Congressman Bill Cassidy spent Monday knocking on doors in the Baton Rouge subdivision where he grew up.
Three-term U.S. Sen. Mary Landrieu rallied union members in Baton Rouge and Rob Maness ate ice cream in the north Louisiana.
All three major candidates for the U.S. Senate spent a frantic Monday looking for just enough support to win Tuesday’s election outright; an outcome few think is likely.
Polls will be open from 6 a.m. to 8 p.m. Tuesday. State government is closed, as are most public schools. But many private and parochial schools will be open.
Because of the possible role Louisiana may play in deciding which party controls the Senate, voters could see national and international news media at the polls monitoring the election.
The Senate race may be the headliner, but voters across Louisiana are choosing all six representatives to the U.S. House and deciding 14 amendments to the state constitution.
Voters in Lafayette, Acadia and Vermilion parishes will decide whether to give District Attorney Mike Harson another six-year term or replace him with Keith Stutes, a former veteran prosecutor in the 15th Judicial District.
Stutes has been hitting the incumbent hard over a federal bribery investigation that has ensnared three of Harson’s former employees, each pleading guilty to putting DWI defendants into diversion programs in exchange for gifts and cash. Harson, who was not implicated in the investigation, has touted his work with schools and creation of pretrial diversion programs that give offenders a second chance.
Within the criminal justice system, voters also will decide on Lafayette’s city marshal, two seats on the 15th Judicial District Court and a city judge for Lafayette.
Lafayette voters will weigh in on the School Board, where for the first time in years all nine seats are contested. A total of 20 candidates are vying for a seat on the board, including six incumbents. In recent months, the board has been largely consumed by an ongoing struggle with Superintendent Pat Cooper over his leadership of the school system — a subject certainly discussed during the election. But candidates, too, debated overcrowded schools, aging facilities, teacher morale and whether they supported charter schools.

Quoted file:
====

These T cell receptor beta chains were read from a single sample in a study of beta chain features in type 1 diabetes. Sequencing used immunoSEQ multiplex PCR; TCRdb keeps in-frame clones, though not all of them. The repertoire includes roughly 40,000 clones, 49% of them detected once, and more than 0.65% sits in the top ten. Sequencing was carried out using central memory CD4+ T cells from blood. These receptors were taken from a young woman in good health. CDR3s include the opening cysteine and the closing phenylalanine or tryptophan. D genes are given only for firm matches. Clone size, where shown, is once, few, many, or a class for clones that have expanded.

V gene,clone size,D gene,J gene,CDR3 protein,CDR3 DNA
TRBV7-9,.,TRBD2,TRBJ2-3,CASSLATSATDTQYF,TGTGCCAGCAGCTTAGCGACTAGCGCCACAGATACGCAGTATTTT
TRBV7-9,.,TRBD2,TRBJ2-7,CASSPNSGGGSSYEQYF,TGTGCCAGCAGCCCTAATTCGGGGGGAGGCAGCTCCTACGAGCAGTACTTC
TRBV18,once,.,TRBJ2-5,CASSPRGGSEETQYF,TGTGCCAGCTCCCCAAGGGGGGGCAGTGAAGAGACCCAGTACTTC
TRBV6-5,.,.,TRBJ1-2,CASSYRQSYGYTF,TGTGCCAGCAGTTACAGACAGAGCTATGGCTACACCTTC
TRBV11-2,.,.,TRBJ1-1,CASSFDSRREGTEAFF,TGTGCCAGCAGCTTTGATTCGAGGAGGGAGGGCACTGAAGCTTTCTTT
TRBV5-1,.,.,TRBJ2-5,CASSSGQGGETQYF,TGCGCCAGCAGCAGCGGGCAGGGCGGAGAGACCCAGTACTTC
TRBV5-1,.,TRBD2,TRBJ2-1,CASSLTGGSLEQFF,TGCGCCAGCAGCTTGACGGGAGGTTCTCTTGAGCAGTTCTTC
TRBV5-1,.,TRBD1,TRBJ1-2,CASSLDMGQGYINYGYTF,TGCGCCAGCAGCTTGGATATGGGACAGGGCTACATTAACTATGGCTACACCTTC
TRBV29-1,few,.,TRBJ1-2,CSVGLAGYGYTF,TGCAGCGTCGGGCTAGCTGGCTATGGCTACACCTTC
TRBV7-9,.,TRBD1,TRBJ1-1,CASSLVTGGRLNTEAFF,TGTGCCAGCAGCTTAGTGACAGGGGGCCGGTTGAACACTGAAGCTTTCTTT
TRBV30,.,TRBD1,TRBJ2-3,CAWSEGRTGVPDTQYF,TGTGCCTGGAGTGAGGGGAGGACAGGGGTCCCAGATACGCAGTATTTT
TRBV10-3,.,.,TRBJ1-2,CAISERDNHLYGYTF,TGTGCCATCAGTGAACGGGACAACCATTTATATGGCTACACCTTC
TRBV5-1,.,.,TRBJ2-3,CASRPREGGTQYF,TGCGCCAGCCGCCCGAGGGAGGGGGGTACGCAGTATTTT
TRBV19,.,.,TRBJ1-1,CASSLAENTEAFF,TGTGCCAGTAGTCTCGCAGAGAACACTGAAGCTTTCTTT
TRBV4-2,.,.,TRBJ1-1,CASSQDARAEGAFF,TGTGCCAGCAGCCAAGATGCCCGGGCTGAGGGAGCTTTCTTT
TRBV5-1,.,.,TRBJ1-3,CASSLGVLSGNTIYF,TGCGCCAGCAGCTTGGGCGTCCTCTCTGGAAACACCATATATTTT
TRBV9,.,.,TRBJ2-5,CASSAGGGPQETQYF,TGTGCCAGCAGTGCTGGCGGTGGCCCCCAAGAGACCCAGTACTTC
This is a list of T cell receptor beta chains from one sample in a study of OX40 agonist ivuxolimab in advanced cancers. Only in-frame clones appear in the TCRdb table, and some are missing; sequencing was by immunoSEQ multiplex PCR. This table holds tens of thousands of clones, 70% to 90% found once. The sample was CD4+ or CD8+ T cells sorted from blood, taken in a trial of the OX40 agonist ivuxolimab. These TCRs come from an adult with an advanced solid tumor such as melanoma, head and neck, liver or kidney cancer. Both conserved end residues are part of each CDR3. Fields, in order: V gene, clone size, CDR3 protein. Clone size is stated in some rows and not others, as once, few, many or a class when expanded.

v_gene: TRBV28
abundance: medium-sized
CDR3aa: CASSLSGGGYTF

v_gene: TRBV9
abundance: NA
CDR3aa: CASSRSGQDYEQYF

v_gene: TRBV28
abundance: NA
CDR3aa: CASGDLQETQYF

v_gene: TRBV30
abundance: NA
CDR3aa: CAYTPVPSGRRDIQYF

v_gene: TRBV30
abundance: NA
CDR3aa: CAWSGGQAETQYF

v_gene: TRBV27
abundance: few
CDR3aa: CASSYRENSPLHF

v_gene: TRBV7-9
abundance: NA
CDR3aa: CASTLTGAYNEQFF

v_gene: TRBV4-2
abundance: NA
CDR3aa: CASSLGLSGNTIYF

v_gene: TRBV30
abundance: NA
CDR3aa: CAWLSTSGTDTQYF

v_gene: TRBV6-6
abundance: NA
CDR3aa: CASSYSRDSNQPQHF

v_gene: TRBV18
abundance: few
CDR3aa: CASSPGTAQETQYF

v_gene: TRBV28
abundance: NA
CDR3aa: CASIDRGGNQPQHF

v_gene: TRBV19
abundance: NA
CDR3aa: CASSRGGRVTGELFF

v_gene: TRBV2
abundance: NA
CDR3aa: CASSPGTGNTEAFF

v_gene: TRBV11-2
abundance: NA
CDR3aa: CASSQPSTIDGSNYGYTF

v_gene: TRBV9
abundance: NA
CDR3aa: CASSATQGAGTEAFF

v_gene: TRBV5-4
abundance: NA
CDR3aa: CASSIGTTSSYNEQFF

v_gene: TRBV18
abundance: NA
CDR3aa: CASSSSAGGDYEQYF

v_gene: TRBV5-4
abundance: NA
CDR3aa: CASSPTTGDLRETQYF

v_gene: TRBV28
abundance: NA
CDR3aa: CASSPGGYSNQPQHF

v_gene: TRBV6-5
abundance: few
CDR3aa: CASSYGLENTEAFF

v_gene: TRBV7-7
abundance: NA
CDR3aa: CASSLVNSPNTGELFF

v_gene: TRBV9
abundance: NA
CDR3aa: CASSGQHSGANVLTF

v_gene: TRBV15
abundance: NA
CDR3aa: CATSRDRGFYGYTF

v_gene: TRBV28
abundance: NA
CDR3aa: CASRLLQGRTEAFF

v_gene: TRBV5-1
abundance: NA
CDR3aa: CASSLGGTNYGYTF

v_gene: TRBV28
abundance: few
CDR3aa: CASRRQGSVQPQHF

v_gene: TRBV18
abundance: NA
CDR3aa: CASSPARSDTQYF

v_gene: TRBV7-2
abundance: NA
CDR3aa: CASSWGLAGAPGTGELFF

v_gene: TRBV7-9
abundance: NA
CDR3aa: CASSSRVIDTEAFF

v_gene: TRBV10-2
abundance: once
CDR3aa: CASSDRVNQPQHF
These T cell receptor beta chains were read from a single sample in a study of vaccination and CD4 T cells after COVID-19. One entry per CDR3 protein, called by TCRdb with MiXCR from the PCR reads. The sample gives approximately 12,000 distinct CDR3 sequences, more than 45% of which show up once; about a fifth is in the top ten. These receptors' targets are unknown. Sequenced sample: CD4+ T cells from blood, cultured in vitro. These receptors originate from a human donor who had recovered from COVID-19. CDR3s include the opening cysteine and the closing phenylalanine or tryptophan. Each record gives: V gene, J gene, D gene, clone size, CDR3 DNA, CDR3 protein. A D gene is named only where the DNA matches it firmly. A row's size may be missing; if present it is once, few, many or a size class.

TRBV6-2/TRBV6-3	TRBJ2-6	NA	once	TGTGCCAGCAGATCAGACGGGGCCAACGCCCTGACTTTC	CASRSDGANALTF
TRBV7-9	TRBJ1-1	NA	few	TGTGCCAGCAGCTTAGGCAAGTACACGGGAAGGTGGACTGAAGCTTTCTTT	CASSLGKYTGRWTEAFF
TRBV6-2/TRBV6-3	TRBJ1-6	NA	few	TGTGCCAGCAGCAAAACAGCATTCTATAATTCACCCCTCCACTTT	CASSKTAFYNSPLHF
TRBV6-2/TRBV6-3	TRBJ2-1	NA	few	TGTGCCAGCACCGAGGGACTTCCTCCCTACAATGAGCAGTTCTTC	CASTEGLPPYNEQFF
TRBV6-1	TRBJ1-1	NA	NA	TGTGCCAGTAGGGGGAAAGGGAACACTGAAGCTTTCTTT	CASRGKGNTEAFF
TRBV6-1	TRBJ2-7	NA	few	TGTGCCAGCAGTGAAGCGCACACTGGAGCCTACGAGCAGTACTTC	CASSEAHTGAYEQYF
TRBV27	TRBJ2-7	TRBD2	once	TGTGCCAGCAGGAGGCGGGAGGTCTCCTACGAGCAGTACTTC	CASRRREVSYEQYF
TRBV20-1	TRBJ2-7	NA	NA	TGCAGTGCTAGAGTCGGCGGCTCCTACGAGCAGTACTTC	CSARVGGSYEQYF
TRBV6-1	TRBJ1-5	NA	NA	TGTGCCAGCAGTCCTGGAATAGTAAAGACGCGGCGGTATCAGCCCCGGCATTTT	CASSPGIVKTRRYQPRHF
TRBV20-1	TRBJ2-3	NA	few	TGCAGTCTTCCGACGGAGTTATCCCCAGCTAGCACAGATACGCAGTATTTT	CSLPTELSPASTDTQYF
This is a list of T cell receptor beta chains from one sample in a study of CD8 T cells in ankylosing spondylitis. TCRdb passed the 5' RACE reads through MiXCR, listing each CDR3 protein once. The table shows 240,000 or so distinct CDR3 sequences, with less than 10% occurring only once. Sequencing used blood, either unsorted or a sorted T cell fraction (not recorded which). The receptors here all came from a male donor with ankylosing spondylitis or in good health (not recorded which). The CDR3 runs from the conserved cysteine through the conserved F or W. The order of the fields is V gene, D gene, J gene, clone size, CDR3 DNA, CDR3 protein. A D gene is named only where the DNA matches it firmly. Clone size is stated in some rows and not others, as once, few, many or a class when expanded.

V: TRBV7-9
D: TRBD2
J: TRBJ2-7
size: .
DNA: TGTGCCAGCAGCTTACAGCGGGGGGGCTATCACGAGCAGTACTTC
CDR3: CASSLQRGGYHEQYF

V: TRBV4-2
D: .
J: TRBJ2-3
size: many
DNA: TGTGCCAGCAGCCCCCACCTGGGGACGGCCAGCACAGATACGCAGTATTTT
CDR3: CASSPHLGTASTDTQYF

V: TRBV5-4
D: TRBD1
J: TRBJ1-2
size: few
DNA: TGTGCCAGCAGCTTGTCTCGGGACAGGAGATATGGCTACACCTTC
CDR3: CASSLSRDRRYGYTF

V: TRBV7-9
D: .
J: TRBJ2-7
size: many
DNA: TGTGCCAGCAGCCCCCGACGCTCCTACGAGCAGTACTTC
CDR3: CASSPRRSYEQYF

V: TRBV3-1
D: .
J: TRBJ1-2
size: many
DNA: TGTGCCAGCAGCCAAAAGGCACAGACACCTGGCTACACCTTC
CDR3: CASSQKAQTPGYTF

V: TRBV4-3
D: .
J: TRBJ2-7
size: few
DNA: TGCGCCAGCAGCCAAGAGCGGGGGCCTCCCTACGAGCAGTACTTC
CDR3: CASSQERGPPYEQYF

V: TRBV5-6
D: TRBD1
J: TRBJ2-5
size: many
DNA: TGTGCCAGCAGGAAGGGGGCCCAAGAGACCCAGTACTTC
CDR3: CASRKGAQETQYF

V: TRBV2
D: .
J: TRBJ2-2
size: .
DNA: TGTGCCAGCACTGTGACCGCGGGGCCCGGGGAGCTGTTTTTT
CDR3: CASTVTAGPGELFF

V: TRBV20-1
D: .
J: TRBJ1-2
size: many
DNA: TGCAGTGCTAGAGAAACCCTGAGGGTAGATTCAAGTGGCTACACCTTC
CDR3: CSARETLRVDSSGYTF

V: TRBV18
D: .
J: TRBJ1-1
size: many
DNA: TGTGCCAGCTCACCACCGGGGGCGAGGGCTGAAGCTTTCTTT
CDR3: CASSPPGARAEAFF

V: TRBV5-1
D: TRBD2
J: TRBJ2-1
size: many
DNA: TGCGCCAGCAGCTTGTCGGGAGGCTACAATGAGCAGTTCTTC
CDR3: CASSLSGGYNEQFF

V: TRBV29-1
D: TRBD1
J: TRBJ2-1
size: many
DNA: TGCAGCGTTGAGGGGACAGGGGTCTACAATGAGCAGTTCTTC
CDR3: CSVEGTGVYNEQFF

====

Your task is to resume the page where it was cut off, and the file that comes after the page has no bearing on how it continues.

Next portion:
There are also municipal elections in Broussard, Youngsville, Scott, Carencro and Duson, though incumbent mayors in Broussard, Carencro and Scott and a new mayor in Youngsville won without opposition after no one qualified to run against them. In Carencro, the entire leadership of the city was re-elected by default — mayor, police chief and five-member council.
Also in Acadiana, U.S. Rep. Charles Boustany, R-Lafayette, faces nominal opposition in his re-election bid for the 3rd Congressional District.
A much more competitive race is expected in the 6th Congressional District. Former Gov. Edwin W. Edwards, 87, faces 10 other candidates in the hotly contested race. The 6th District covers much of southeast Baton Rouge and its suburbs, down to the western suburbs of New Orleans and over into Houma.
Edwards, as the best-known of the three Democrats running in an overwhelmingly Republican district, is expected to find enough votes to make the Dec. 6 runoff.